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Gore's Reinvented Government Aims to Slash Red Tape : Bureaucracy: Vice president's proposal to slim the federal behemoth would eliminate 252,000 jobs. The plan to save $108 billion draws wide support.

September 08, 1993|DAVID LAUTER | TIMES STAFF WRITER

WASHINGTON — Saying that the government is choking on its own red tape, Vice President Al Gore on Tuesday delivered his report on "reinventing government," calling for elimination of 252,000 government jobs and thousands of pages of personnel and procurement regulations and the merger of dozens of duplicative federal agencies.

Under Gore's plan, the government would offer buyouts and early retirement to an undetermined number of workers, but Administration officials acknowledge that layoffs could be needed to achieve the 252,000-person reduction. Taken together with military reductions already under way because of the end of the Cold War, the new plan would mean that the federal payroll--roughly 3.9 million people when Bill Clinton took office in January--would be cut by approximately 650,000 civilian and military personnel, or about 17%, over the next five years.

Clinton and Gore estimated that the proposed cutbacks and consolidations would save $108 billion over the next five years, although officials conceded that many of the cost savings are speculative--based on legislative proposals the Administration has not yet completed.

The three largest components of that savings would be personnel cutbacks, $40 billion; agency consolidations, $36 billion; and reforming the rules under which the government now buys $200 billion in goods and services each year, $22 billion.

Clinton's political advisers said they see the government reform project as key to their hopes of convincing voters of two things: that government can work effectively to carry out the ambitious Clinton agenda and that the President is the sort of "new Democrat" he portrayed in his campaign. To that end, they did their best to lend drama to the otherwise arcane subjects of government personnel, procurement and budgeting.

Clinton plans to issue a series of executive orders over the next several weeks to implement parts of the plan. But aides acknowledged that even the provisions that could be enacted by the President alone are subject to congressional review. They conceded that in the end, Congress will have to act on virtually all of Clinton's proposals before they can be fully effective. No action is likely until early next year.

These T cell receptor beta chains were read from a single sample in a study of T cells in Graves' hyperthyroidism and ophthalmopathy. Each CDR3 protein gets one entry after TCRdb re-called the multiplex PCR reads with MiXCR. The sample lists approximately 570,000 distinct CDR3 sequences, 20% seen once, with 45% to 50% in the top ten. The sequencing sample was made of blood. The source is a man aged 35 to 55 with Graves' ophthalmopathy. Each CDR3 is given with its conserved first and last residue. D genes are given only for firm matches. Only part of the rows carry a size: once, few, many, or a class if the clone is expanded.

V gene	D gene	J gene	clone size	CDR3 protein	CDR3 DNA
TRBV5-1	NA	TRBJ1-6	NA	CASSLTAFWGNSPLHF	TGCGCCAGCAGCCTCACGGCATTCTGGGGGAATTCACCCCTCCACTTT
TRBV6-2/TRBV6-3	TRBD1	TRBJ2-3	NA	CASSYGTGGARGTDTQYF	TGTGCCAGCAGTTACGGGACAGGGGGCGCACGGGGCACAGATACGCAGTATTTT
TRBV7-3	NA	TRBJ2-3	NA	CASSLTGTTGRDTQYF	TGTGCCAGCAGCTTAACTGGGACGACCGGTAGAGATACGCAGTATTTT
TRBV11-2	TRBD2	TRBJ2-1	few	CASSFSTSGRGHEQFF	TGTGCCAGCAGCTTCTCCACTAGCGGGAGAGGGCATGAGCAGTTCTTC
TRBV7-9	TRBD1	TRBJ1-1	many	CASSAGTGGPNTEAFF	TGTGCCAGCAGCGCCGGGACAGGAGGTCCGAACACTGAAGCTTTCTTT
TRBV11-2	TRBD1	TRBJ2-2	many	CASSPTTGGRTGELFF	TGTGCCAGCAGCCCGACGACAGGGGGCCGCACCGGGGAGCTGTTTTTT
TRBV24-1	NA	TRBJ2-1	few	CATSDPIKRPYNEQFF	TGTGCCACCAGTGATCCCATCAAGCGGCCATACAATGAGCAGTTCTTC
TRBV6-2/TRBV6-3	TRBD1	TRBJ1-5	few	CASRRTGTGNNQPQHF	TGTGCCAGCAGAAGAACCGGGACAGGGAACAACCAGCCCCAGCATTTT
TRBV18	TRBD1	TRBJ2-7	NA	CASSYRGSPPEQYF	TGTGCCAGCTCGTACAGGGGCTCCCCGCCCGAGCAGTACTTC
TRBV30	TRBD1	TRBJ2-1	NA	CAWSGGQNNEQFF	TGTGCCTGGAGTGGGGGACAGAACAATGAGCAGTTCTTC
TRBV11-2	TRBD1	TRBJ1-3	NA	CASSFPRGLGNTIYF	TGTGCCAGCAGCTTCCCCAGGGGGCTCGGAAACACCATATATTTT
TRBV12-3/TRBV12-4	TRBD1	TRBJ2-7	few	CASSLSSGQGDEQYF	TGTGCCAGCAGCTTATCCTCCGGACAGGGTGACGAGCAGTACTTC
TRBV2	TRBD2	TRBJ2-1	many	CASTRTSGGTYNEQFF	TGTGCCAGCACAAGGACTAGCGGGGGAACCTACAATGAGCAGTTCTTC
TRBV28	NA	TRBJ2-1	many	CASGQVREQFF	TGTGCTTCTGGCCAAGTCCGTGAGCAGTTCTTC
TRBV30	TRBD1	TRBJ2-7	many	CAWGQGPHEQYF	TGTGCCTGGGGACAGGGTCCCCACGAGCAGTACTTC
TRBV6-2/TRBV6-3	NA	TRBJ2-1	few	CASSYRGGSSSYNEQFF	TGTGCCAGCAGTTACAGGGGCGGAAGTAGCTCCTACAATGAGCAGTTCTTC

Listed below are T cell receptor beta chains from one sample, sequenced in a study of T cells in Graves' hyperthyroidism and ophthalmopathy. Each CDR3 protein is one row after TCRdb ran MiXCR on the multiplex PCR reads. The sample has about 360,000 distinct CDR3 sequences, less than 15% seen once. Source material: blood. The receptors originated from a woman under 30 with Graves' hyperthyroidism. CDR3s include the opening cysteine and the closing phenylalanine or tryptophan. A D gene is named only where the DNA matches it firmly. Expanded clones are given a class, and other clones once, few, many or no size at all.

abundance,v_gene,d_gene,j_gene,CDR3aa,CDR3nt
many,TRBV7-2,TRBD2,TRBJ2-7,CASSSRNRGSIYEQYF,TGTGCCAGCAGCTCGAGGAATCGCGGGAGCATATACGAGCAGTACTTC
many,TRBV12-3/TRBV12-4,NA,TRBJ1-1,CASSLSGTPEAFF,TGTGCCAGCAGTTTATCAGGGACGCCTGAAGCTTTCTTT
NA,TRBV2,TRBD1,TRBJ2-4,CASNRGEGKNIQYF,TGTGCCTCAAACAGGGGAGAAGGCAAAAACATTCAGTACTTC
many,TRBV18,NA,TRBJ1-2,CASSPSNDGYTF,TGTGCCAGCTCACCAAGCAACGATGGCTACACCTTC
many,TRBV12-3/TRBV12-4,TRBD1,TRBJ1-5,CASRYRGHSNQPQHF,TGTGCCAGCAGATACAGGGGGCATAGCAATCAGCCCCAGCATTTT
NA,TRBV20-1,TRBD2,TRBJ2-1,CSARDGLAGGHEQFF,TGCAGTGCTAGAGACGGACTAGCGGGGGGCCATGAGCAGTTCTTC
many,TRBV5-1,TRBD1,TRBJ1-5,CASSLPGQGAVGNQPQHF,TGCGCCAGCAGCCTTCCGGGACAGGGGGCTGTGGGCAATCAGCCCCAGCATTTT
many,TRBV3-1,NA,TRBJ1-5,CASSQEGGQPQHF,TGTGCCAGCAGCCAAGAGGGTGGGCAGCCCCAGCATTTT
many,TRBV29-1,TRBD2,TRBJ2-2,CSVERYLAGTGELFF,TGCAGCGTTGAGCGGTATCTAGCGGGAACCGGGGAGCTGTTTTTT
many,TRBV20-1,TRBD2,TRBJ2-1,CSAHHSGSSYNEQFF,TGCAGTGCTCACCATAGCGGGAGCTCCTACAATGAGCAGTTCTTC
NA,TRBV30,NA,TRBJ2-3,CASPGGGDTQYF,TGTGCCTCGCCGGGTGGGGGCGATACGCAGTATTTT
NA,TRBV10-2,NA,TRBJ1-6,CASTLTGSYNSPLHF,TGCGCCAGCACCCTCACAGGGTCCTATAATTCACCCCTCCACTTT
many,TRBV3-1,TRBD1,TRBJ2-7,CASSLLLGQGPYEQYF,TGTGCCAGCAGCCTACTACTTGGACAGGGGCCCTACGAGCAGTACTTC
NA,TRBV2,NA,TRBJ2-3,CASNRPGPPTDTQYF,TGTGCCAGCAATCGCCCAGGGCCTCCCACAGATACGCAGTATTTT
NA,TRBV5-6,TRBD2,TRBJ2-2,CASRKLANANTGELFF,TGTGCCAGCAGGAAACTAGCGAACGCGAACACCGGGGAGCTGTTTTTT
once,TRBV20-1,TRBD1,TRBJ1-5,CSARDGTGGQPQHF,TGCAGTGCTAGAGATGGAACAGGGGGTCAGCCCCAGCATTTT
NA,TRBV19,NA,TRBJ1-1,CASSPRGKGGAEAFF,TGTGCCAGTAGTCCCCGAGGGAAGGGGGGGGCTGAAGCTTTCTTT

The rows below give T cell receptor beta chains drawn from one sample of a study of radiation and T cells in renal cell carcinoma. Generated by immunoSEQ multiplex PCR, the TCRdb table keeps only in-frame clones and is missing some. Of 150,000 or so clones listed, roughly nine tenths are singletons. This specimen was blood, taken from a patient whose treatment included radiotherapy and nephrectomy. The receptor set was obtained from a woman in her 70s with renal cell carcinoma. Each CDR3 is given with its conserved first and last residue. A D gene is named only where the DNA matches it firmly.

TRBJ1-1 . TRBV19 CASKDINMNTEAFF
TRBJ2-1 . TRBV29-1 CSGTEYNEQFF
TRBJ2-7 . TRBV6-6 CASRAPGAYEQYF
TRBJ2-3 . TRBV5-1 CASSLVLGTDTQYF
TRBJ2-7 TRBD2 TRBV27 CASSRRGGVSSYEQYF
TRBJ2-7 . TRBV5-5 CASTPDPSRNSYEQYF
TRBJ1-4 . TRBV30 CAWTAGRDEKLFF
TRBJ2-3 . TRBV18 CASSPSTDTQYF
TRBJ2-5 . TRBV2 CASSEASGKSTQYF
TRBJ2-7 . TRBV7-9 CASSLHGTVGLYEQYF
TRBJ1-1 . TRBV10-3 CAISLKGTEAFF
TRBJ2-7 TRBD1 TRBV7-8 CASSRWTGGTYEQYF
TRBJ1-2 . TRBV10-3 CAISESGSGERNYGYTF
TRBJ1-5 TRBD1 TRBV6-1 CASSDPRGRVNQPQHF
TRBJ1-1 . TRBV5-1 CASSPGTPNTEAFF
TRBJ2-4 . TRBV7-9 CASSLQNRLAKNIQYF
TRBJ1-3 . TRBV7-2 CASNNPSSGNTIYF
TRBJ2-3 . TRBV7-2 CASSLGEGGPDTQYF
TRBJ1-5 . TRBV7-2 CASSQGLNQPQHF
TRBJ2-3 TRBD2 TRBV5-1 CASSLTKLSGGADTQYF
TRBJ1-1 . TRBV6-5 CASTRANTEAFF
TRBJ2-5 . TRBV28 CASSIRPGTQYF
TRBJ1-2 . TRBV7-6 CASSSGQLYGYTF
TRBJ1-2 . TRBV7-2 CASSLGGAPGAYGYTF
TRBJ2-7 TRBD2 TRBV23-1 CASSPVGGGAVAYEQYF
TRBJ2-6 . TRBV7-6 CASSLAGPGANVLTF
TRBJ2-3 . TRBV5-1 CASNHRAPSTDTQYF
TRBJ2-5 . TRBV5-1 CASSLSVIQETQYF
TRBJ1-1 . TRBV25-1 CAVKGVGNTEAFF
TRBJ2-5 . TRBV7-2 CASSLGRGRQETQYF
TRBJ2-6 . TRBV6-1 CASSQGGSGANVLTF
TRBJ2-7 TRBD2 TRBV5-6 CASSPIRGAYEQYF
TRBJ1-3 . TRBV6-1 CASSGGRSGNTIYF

Standing with Clinton on the White House South Lawn, backed by forklifts piled high with bound volumes of government regulations, Gore said that the main finding of his six-month National Performance Review is that Washington is in the grip of an "old-fashioned, outdated government. It's government using a quill pen in the age of Word Perfect."

Gore aides conceded that many of his proposals to change that situation have been put forward before, only to be rejected by Congress. But "there are some moments in history when it is possible to do this," said David Osborne, the report's principle author. "This is going to be a long, tough slog," but popular anger at government waste, the political force represented by Ross Perot and the pressure to reduce spending have combined to change the political dynamics that blocked earlier reform efforts, he said.

Osborne may be right. At least initially, Gore's proposals drew support from a wide range of Washington interests that usually are at each other's throat--from government workers' unions to Republican members of Congress.

Written in unusually blunt prose for a government document, Gore's report painted a picture of a federal Establishment so terrified of the possibility of scandal that every conceivable activity has been surrounded by a web of inflexible rules.

Federal workers, the report said, "do everything by the book--whether it makes sense or not. They fill out forms that should never have been created, follow rules that should never have been imposed and prepare reports that serve no purpose."

"In the name of controlling waste, we have created paralyzing inefficiency."

The goal for reform, Gore and his aides argued, must be to eliminate much of that red tape and give federal workers the independent authority and accountability to do their jobs.

Under Gore's proposal, the current 10,000-page personnel code, with its elaborate 18-level pay structure, would be scrapped and replaced by a system that would give government managers broad authority to hire, fire and promote workers within a simplified set of rules designed to keep political influence out of the civil service.

The equally complex federal procurement code would be eliminated, giving agencies power to buy what they need without going through cumbersome central purchasing agencies. For example, the report noted, the government now has nine pages of specifications devoted to "the precise dimensions, color, polish and markings required for simple glass ashtrays."

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